There and Back Again: A FaaS Tale

Functions as a service (FaaS) have really become a staple in most development circles. They provide little infrastructure overhead in the development of microservices and are often very lightweight. Yet FaaS face their own sets of challenges when it comes to costs, response times, and observability.

I believe that architectures will evolve over time. In some cases you may never want to change your FaaS but there may be cases that you’ll want to move it to it’s own application. The problem is you may want to go back or you may not want to rewrite all of the business logic injected into that FaaS. So what do you do?

Clean Architecture

Clean/Hex Architecture talks about building projects so that the business logic is removed from frameworks and IO devices called “ports”. This allows the business logic to be portable without worrying about underlying technologies such as database or http endpoints.

In the above scenario we do not want to build a system that is tied to either a FaaS framework or an API framework. To build code that has it’s logic separated allows you to have portable code that can freely move between FaaS or an application.

Example

Thank you to cpliakas for the original AWS Lambda Code

We will be using AWS SAM CLI to run our lambda function and we will be writing our program in Go.

Please also take a look at the README on the source to make sure you have all of the dependencies set up.

Domain

As part of the Hex Architecture we will be separating our business logic in order to make it portable. This is a simple “Hello World” program so we will create a package called hello and it will create handlers that respond with different responses. It could be argued that handlers could be considered “ports” since they invoke a specific type of http request, however for this example I will argue that we are using it as a communication layer between the “port” and the “core business logic”.

package hello

// ContentType is the Content-Type header set in responses.
import (
	"encoding/json"
	"net/http"
)

const ContentType = "application/json; charset=utf8"

// Message contains a simple message response.
type Message struct {
	Message string `json:"message"`
}

// Messages used by http.HandlerFunc functions.
var (
	WelcomeMessage = Message{"Welcome to the example API!"}
	HelloMessage   = Message{"Hello, world!"}
	GoodbyeMessage = Message{"Goodbye, world!"}
)

// RootHandler is a http.HandlerFunc for the / path.
func RootHandler(w http.ResponseWriter, r *http.Request) {
	json.NewEncoder(w).Encode(WelcomeMessage)
}

// HelloHandler is a http.HandlerFunc for the /hello path.
func HelloHandler(w http.ResponseWriter, r *http.Request) {
	json.NewEncoder(w).Encode(HelloMessage)
}

// GoodbyeHandler is a http.HandlerFunc for the /goodbye path.
func GoodbyeHandler(w http.ResponseWriter, r *http.Request) {
	json.NewEncoder(w).Encode(GoodbyeMessage)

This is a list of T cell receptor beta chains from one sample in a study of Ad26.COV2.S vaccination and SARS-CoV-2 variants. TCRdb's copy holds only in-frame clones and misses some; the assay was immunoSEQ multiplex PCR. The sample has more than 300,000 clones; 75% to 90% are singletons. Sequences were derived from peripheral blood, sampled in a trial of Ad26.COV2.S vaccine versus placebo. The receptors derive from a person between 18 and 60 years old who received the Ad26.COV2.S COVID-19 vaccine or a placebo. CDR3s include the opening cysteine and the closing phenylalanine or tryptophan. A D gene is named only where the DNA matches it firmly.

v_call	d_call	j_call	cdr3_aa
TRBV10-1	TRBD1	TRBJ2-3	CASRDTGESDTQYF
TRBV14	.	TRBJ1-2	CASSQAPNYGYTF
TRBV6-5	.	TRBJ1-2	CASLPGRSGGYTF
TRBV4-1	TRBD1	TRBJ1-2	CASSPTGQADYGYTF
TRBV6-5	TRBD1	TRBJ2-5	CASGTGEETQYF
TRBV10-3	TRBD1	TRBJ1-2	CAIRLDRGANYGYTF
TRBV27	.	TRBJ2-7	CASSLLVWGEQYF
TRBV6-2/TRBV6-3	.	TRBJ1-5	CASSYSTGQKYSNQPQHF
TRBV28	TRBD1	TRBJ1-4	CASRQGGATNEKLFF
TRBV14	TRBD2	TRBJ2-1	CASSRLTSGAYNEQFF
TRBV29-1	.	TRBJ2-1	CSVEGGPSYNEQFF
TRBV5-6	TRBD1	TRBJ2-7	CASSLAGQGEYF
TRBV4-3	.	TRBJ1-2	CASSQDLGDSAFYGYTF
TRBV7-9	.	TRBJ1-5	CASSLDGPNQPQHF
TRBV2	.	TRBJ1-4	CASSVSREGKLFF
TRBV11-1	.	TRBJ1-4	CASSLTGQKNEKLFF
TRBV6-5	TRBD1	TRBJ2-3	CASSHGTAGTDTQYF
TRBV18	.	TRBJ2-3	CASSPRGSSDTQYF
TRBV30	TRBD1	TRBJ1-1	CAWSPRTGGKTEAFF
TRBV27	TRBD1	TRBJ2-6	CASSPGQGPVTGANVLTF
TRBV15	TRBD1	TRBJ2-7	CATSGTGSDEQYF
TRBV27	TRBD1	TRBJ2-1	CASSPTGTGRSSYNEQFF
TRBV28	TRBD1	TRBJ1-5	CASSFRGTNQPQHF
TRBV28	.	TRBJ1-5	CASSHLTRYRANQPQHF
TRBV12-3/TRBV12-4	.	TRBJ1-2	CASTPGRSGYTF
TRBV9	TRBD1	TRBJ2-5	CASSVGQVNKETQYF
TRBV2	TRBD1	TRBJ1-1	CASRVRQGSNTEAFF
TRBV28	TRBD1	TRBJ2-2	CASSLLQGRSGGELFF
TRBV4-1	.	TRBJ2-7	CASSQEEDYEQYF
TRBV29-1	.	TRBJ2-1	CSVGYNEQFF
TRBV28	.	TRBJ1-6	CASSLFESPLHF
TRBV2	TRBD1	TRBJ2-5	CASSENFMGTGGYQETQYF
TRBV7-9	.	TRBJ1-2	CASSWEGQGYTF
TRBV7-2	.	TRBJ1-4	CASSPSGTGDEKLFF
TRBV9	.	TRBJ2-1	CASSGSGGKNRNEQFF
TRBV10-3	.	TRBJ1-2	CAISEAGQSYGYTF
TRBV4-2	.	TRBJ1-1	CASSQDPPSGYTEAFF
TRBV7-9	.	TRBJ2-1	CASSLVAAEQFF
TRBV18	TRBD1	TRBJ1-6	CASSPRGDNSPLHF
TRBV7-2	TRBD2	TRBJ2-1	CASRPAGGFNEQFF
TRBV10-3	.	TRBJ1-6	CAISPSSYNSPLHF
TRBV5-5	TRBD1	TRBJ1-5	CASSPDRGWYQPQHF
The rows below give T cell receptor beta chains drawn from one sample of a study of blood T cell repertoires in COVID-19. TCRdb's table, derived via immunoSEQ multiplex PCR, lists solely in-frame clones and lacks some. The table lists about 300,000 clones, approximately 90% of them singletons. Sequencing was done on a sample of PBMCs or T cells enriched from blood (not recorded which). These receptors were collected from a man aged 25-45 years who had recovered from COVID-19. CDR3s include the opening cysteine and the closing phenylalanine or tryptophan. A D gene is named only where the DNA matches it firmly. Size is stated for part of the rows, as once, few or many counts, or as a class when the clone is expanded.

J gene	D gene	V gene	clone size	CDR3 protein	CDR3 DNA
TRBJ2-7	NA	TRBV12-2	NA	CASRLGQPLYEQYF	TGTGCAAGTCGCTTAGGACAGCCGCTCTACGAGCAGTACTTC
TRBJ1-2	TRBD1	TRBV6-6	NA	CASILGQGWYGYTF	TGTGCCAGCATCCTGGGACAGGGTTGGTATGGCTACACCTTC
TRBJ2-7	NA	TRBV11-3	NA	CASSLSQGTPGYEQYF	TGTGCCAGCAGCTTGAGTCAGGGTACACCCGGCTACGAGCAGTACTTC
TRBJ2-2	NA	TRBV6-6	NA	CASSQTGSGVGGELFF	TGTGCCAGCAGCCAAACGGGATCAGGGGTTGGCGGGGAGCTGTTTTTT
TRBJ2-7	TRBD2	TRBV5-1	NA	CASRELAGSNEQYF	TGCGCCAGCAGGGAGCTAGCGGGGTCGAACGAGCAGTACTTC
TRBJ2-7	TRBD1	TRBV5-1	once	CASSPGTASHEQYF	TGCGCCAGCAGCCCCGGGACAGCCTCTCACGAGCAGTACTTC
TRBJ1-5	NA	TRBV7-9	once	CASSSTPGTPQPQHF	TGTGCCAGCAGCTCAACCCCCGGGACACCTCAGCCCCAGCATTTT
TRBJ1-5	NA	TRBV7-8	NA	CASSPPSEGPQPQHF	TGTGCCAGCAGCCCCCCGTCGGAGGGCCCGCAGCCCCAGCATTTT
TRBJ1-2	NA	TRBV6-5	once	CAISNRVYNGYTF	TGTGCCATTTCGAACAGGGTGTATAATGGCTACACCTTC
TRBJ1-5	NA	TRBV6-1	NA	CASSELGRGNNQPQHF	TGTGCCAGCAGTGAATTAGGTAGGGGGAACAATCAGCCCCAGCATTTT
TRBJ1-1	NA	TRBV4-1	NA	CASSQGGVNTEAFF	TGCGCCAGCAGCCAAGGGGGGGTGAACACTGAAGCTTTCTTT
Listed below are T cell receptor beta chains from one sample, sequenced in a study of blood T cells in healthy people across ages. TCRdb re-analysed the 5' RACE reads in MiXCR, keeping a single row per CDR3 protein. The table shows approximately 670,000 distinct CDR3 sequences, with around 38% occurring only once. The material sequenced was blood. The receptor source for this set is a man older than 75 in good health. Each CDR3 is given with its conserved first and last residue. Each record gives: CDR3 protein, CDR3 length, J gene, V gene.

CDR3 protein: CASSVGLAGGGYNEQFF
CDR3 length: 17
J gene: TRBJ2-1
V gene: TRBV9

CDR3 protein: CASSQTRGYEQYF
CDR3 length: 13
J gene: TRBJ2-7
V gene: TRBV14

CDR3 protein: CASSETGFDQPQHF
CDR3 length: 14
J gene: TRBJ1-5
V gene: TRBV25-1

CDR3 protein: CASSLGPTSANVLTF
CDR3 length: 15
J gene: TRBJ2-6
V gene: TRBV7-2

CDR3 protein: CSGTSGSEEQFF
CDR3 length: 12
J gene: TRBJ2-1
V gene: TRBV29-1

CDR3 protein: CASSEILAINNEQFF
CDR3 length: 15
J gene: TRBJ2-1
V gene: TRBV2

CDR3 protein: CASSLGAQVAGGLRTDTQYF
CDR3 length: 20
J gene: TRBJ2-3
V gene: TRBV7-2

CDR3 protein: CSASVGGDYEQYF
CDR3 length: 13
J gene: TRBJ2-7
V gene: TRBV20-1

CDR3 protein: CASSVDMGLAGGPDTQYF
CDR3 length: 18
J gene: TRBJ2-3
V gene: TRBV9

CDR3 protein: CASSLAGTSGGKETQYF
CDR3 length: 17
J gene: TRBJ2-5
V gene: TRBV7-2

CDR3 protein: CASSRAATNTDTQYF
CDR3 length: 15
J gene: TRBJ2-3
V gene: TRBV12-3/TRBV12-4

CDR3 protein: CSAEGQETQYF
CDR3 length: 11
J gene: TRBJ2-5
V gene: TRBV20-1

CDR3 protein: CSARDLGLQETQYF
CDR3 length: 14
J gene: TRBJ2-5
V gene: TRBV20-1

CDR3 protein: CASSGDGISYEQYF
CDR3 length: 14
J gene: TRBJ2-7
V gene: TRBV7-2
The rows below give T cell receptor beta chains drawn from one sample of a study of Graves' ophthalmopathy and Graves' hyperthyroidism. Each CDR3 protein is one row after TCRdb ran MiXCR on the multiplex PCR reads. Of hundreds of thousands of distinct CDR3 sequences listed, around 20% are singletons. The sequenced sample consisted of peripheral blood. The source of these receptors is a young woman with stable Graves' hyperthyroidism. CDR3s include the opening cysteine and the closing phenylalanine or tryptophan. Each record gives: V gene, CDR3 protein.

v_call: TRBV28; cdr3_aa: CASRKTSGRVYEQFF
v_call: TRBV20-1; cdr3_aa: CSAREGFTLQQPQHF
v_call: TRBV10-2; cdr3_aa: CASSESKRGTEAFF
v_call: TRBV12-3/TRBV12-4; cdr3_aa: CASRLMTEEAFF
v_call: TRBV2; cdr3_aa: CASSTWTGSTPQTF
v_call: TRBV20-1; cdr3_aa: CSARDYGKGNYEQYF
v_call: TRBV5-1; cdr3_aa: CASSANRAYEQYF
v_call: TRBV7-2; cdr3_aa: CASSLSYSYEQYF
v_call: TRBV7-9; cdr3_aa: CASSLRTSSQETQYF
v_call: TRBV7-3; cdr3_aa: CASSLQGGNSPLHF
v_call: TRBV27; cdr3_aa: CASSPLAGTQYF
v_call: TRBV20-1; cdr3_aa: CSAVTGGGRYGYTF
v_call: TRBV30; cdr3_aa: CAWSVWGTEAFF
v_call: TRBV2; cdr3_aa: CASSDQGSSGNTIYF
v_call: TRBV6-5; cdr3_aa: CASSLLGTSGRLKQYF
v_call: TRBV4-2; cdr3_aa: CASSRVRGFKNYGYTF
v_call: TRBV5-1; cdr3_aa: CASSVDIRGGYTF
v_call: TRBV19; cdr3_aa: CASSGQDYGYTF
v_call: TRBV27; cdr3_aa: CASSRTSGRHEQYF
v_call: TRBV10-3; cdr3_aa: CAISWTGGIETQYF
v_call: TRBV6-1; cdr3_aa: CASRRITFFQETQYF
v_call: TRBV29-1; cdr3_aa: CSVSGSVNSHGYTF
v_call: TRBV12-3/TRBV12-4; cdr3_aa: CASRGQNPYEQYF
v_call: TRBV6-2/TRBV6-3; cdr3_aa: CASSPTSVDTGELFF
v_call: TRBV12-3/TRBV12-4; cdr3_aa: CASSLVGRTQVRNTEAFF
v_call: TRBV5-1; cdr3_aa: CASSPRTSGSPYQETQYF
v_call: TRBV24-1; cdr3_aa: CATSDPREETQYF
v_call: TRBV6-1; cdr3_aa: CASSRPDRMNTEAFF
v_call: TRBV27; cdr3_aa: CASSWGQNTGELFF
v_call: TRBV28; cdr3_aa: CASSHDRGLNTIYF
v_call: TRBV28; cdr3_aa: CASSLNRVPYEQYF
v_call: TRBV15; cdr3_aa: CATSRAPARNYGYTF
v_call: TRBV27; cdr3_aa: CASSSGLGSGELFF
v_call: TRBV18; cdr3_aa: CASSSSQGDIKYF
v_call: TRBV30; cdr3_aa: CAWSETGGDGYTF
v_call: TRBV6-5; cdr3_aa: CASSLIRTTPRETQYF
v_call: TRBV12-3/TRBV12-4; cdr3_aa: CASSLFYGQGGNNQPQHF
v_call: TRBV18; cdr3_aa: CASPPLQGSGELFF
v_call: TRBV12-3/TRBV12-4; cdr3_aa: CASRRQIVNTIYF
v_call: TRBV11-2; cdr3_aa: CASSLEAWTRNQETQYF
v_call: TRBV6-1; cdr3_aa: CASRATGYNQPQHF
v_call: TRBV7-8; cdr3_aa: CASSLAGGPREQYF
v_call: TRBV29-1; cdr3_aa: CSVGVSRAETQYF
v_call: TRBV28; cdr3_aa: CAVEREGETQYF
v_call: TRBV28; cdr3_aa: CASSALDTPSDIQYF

}

// RegisterRoutes registers the API's routes.
func RegisterRoutes() {
	http.Handle("/", h(RootHandler))
	http.Handle("/hello", h(HelloHandler))
	http.Handle("/goodbye", h(GoodbyeHandler))
}

// h wraps a http.HandlerFunc and adds common headers.
func h(next http.HandlerFunc) http.Handler {
	return http.HandlerFunc(func(w http.ResponseWriter, r *http.Request) {
		w.Header().Set("Content-Type", ContentType)
		next.ServeHTTP(w, r)
	})
}

FaaS Port

Next we will create the logic for faas, this will house the necessary implementation for our FaaS (Lambda Function). The package will need to be main since this is the required package for it to build. This class will import our hello package and call the RegisterRoutes function to initialize the routes. In this code we are using the Apex package which is a drop in replacement for the net/http package specifically for AWS Lambda.

package main

import (
	"golang-serverless-and-server/hello"

	"github.com/apex/gateway"
)

func main() {
	hello.RegisterRoutes()
	if err := gateway.ListenAndServe(":3000", nil); err != nil {
		panic(err)
	}
}

Server Port

Next we will add logic for a server port to the main.go file with a flag to run, which will look very similar to the FaaS Port but instead uses the Go http package to serve the content registered by the RegisterRoutes method.

package main

import (
	"flag"
	"fmt"
	"golang-serverless-and-server/hello"
	"net/http"

	"github.com/apex/gateway"
)

func main() {
	server := flag.Bool("server", false, "run as server")
	flag.Parse()

	hello.RegisterRoutes()
	if *server {
		fmt.Println("Running as server on port 3000")
		if err := http.ListenAndServe(":3000", nil); err != nil {
			panic(err)
		}
	} else {
		fmt.Println("Running as lambda on port 3000")
		if err := gateway.ListenAndServe(":3000", nil); err != nil {
			panic(err)
		}
	}
}

Building and Running

In both examples give you the flexibility now between building the FaaS implementation or the Server implementation.

To build and run the FaaS:

GOOS=linux go build -o main main.go
sam local start-api

You will see the server start and be able to make requests on port :3000

To build and run the server app:

GOOS=linux go build -o main main.go
./main -server

You will see the server start and be able to make requests on port :3000

Conclusion

You can imagine how this pattern can be applied to other “ports” such as workers at the end of a queue or a GRPC call. Hex architectures allow for a lot of flexibility to allow developers to go between different implementations. This is just one example about thinking outside of the FaaS/Application realm to allow your code to be portable.

Edit 09/05/2018: Changed format of server to run with flags

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